HS2: Predicted benefits lowered in new government report


Transport Secretary Patrick McLoughlin: "I hope very much it comes below budget"

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The government's latest business case for the HS2 high-speed rail link has slightly lowered the amount of benefit it predicts relative to the cost.

The expected benefit-cost ratio (BRC) has fallen from £2.50 to £2.30 in benefits for every pound spent.

That fall is mainly due to a £10bn rise in the scheme's projected £42.6bn cost, which was added earlier this year.

The report is the latest update on questions such as who benefits and by how much.

It also has revised an earlier assumption that business people do not get much work done on trains, a view that was widely criticised at the time.

The new study has cut by one-third the value put on saving an hour's worth of time getting between meetings or workplaces on a quicker train, to reflect that productive work is also done while travelling.



When I spoke to the people who wrote this latest business case, they said things like, "We've listened" and "We haven't over-egged it".

For example, in the last four business cases, the government's been ridiculed for assuming people don't get much work done on trains. Plainly unrealistic in the world of mobile phones and laptops.

So to tackle that, they've now cut by a third the value of business time lost on a train (from £47.18 an hour to £31.96 an hour, if you're interested).

They were also heavily criticised for using a 12-year-old survey for some of their data. They've updated that.

But the reality is, the last four cases have failed to convince enough influential people, people like shadow chancellor Ed Balls for example, that HS2 is worth the money.

And no Ed Balls, no HS2.

BBC transport correspondent Richard Westcott says the new report is an attempt to shift the focus away from a controversial assumption of people not working on trains, and towards the benefits of providing lots of extra capacity on the rail network.

One part of the report, which came out a day earlier, argued that the alternative to HS2 would mean 14 years of route closures and longer journeys.

A study, prepared by Network Rail and the management consultancy Atkins for the government, said that without the project, there would have to be 2,770 weekend closures on the East Coast, West Coast and Midland main lines for the same intended capacity of HS2.

This could lead to travel times between London and Leeds doubling.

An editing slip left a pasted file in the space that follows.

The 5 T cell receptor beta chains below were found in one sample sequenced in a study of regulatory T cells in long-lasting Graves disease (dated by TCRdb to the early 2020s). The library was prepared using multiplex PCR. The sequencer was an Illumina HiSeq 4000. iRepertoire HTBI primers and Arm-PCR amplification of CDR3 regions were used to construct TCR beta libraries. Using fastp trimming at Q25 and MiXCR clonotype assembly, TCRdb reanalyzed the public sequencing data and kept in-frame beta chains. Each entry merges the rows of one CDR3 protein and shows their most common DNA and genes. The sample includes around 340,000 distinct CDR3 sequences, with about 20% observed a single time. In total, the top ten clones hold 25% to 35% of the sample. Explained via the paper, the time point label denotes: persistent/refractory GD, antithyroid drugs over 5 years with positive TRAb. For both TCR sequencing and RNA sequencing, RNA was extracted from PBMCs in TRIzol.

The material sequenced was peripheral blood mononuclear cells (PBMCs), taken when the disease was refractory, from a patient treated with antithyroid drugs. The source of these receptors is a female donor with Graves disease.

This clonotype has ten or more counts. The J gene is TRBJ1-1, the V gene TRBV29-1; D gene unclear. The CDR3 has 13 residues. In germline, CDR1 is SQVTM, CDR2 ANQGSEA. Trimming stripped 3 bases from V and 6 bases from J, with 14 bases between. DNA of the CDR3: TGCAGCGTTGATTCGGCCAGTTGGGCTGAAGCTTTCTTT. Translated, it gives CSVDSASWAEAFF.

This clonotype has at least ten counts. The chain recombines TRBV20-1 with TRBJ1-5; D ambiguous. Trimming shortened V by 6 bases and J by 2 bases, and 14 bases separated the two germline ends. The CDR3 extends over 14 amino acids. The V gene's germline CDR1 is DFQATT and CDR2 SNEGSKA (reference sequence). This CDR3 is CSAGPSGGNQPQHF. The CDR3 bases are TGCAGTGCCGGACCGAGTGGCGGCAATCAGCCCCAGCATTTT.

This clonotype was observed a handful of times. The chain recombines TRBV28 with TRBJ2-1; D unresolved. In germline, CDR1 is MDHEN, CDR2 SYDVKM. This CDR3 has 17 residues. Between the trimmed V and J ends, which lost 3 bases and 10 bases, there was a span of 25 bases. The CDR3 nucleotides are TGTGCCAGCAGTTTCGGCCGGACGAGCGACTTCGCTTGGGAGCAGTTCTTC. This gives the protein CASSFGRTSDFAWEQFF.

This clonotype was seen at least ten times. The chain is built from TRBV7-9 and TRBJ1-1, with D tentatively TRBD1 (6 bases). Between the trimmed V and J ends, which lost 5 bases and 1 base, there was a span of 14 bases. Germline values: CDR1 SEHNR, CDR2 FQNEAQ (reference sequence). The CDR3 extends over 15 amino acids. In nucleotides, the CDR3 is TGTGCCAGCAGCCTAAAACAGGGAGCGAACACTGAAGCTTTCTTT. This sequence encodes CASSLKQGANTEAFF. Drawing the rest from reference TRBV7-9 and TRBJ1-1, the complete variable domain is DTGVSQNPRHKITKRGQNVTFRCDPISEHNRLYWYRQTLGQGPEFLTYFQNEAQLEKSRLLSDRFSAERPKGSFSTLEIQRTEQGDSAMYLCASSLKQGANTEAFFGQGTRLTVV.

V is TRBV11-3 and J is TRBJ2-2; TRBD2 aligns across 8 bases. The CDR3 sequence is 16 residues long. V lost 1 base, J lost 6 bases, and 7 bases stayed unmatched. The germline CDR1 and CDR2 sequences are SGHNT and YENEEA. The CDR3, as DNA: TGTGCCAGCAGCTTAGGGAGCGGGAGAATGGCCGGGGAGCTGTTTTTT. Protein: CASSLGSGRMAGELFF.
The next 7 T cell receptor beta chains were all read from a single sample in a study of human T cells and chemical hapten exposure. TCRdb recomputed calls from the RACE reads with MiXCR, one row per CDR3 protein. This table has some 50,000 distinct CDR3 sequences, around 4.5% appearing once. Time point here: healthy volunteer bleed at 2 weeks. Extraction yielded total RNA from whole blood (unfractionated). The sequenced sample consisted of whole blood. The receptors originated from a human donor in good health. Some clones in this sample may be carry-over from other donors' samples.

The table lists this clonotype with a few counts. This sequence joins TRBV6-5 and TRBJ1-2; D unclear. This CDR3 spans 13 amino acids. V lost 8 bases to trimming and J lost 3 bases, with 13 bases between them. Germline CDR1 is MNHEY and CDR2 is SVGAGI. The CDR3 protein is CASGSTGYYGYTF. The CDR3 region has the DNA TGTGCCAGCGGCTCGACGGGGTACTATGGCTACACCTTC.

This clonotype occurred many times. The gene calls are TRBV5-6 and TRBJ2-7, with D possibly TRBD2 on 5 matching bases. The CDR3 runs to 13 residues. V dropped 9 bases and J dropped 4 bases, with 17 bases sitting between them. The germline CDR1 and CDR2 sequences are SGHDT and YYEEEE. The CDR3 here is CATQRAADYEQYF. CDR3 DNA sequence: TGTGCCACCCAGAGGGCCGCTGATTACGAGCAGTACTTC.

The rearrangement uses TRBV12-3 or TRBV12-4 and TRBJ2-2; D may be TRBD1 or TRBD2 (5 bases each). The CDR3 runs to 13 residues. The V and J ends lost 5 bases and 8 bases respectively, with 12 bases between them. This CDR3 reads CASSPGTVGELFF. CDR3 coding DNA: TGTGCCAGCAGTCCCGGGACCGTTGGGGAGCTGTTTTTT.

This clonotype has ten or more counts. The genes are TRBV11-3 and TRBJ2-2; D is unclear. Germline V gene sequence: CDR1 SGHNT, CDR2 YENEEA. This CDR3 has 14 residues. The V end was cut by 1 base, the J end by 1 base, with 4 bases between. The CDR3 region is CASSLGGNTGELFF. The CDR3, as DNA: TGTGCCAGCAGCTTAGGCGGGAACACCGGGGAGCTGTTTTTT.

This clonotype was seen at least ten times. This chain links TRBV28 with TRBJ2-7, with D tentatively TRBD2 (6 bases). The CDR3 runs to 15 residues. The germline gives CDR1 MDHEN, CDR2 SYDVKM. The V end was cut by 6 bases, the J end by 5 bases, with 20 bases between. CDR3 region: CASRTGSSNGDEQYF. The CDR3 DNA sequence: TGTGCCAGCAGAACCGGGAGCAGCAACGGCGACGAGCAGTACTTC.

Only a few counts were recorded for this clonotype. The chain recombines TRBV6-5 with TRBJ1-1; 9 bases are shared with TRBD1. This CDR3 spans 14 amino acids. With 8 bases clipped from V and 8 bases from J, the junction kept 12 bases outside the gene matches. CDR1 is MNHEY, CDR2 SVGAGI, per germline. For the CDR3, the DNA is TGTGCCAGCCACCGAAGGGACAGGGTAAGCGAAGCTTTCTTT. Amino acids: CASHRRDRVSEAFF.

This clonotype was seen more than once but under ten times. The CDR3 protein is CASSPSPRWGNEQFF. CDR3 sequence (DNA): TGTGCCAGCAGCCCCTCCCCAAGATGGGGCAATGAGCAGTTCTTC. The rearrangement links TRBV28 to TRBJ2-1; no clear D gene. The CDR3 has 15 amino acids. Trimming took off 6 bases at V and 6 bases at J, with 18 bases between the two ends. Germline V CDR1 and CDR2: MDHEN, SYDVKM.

'Play politics'

Transport Secretary Patrick McLoughlin said without the new line, the West Coast, East Coast and Midland Main Lines were likely to be overwhelmed.

He said it would also bring benefits for regional and commuter services, as well as increasing the amount of freight that could be carried by rail.

But he warned it needed broad political consensus or it would end in nothing: "You can't play politics with our prosperity. The new North-South line is a multi-billion, multi-year investment in the future of Britain."

Shadow transport secretary Mary Creagh said: "We must address the capacity problems that mean thousands of commuters face cramped, miserable journeys into cities like Birmingham, Manchester, Leeds and London. But there can be no blank cheque and ministers must get a grip on costs."

Map showing the route of phases 1 & 2 of the proposed HS2 rail service

Penny Gaines from the Stop HS2 organisation said: "The big flaw in the government's argument is that phase one of HS2 won't open to the travelling public until about 2027, meaning there would be no change for passengers until the middle of the next decade.

"But building HS2 would cause years of disruption at [London] Euston, and other places on the rail network as well as chaos along the route of HS2, with roads being diverted during the build and in some places permanently shut."

Graphic showing how HS2 will reduce journey times: London-Birmingham 32 minute saving; London-Nottingham 35 minute saving; London-Sheffield 46 minute saving; London-Leeds 49 minute saving; London-Manchester 60 minute saving.

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  • rate this

    Comment number 43.

    Why can't we move away from very inefficient Victorian technology and...

    LEAP FORWARDS to the time when our manic obsession with excessive work travel is a thing of the past.

    Besides, there are much better ways of using this money to get better things and returns for the benefit of all.

  • rate this

    Comment number 42.

    So the government believes it will generate nearly £100bn of net benefit from this? Looks like the Ministry of Propaganda is going to have its work cut out trying to keep that lie going over the next 20 years.

  • rate this

    Comment number 41.

    Interesting the amount of ignorance around. The project is viable, set up by the previous government and will be far less of a problem in the construction than trying to restructure current lines which will have to be closed for months and cost millions to the economy, because people will not be able to travel by train in many areas. The focus is on the growth of the N E and N.W, not the S.W.